Allen Ginsberg,
Collected Poems: 1947-1980
(Harper & Row, 1984)

In June 1994, I was lucky enough to hear Allen Ginsberg read in the basement of a church in the Village (Greenwich, New York City). It was a lovely evening, with the standard "wine and cheese" refreshments of a poetry reading, and Ginsberg's voice filling the room, both during his reading and as he chatted with students, fellow teachers from Brooklyn College, and poetry aficionados. I was so impressed by the reading that I bought the book, and got it signed after the reading.

Ginsberg's poetry ranges from the lyrical to the brutal, painting pictures with words in an intense and fiery manner. His emotions come through in every line.

Despite the popular image of modern poetry having no form, Ginsberg uses form when it suits him. Sonnets abound, and even an ode appears in this work. In some cases, his poetry echoes Blake and Whitman, reminding me of The Songs of Innocence and Experience and Song of Myself. Yet, where he chooses, the be-bop free form images spout onto the page, easily, and with a huge dollop of humor.

These collected works are arranged chronologically, beginning with "Empty Mirror: Gates of Wrath" (1947-1952). Scenes of New York City and his life in the city are his prime subject matter, though love, that poetry standby, is not neglected. "The Green Automobile" (1953-54), includes what I feel is especially enjoyable -- musical notation in "Green Valentine Blues."

The move to San Francisco is chronicled loosely in the section "Howl, Before and After: San Francisco Bay Area" (1955-56). As "Howl" is arguably his most famous work, this is a chance for those who did not read this work in a modern poetry class to see what all the fuss is about. It is an exciting poem, an explosion of emotion and vitality, though not the only reason to read this collection.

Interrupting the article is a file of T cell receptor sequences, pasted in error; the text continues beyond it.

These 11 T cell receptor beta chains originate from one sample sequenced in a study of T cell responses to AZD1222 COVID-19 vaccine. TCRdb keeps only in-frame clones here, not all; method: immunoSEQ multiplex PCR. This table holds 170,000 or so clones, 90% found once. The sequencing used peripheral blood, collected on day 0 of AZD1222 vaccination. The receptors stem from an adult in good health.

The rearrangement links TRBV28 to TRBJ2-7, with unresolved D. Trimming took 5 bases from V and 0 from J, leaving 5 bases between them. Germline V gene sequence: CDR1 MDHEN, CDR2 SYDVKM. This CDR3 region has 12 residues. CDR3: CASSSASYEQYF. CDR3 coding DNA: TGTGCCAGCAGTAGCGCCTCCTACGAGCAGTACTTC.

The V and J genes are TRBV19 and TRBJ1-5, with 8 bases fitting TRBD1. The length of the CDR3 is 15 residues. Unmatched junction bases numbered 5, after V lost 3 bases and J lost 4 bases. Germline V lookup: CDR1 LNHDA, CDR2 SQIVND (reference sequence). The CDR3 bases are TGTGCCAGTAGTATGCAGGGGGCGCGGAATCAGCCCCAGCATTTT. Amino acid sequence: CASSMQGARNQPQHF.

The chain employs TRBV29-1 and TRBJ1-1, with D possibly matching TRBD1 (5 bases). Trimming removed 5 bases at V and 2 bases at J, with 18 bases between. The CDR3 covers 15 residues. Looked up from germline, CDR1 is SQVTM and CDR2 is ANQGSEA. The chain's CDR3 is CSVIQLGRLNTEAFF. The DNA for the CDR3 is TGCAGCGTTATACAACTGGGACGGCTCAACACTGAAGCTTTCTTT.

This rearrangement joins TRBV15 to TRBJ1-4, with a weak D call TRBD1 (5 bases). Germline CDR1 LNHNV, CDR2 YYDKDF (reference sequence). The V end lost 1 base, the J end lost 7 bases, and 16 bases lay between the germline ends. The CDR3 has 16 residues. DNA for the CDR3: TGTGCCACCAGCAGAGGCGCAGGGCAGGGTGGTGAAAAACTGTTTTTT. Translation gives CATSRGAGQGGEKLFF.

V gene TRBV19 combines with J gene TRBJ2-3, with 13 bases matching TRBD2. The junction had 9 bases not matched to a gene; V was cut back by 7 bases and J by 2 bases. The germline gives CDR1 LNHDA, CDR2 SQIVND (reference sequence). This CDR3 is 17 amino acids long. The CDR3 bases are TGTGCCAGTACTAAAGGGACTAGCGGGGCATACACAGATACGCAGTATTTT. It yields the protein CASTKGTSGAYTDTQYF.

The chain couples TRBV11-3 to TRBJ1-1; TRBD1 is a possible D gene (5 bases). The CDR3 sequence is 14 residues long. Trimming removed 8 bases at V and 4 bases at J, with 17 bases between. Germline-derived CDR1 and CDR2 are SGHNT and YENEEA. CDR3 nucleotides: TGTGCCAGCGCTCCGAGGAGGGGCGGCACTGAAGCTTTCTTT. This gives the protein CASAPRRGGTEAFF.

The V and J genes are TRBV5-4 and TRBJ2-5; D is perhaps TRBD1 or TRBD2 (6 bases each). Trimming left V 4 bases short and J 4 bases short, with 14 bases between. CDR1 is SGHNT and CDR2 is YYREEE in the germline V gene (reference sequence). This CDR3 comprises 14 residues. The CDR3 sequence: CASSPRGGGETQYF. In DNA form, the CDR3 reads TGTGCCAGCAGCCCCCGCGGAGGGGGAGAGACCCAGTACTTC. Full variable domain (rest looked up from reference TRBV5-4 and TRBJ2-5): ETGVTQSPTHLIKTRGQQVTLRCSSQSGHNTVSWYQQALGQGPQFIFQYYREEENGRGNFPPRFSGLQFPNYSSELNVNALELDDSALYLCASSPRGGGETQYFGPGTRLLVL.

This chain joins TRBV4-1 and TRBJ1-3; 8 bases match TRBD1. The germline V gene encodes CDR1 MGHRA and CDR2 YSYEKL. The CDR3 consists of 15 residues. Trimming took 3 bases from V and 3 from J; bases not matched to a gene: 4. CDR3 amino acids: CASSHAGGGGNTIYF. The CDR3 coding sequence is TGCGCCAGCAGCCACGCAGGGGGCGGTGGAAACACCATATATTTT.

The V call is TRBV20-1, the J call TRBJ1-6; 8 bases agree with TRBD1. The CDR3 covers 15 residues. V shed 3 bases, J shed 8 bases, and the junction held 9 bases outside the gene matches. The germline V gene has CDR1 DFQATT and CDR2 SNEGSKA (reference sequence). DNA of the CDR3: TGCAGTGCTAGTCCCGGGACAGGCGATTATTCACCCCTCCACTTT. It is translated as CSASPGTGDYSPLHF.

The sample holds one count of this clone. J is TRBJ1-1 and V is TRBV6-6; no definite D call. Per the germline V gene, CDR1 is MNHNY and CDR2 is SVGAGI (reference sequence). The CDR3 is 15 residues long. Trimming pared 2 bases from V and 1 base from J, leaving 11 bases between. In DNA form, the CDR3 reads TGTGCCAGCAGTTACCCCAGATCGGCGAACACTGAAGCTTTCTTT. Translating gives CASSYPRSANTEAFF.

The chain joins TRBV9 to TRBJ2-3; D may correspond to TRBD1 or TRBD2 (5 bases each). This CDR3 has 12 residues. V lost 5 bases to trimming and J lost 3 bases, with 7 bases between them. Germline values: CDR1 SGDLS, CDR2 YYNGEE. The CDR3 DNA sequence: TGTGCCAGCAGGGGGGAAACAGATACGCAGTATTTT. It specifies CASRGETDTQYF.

The sections after "Howl" are a chronology in poetry, following Ginsberg in his travels and experiences. "Reality Sandwiches: Europe! Europe!" (1957-1957) and "Kaddish and Related Poems" (1959-1960) include some of his poems titled after his drug experiences. More of his travels and experiences in other countries are poetically described in the sections "Planet News: To Europe and Asia" (1961-1963) and "King of May: America to Europe" (1963-65). "The Fall of America" (1965-1971) returns him to the USA where the height of the '60s experience is happening. His "Elegies to Neal Cassady" are part of this section.

The last two sections are "Mind Breaths All Over The Place" (1972-1977) and "Plutonian Ode" (1977-1980), which leads us from the Psychedelic '60s to the Reagan '80s. After reading samples from each section, I decided that I need to read a biography of Ginsberg along with the poems, in order to know, not just infer from his writing and what was happening in his life at the time. I enjoyed reading these poems, best taken a section at a time as opposed to the entire book at once. This taste of an era I never knew gave me a desire for more.

[ by Beth Derochea ]



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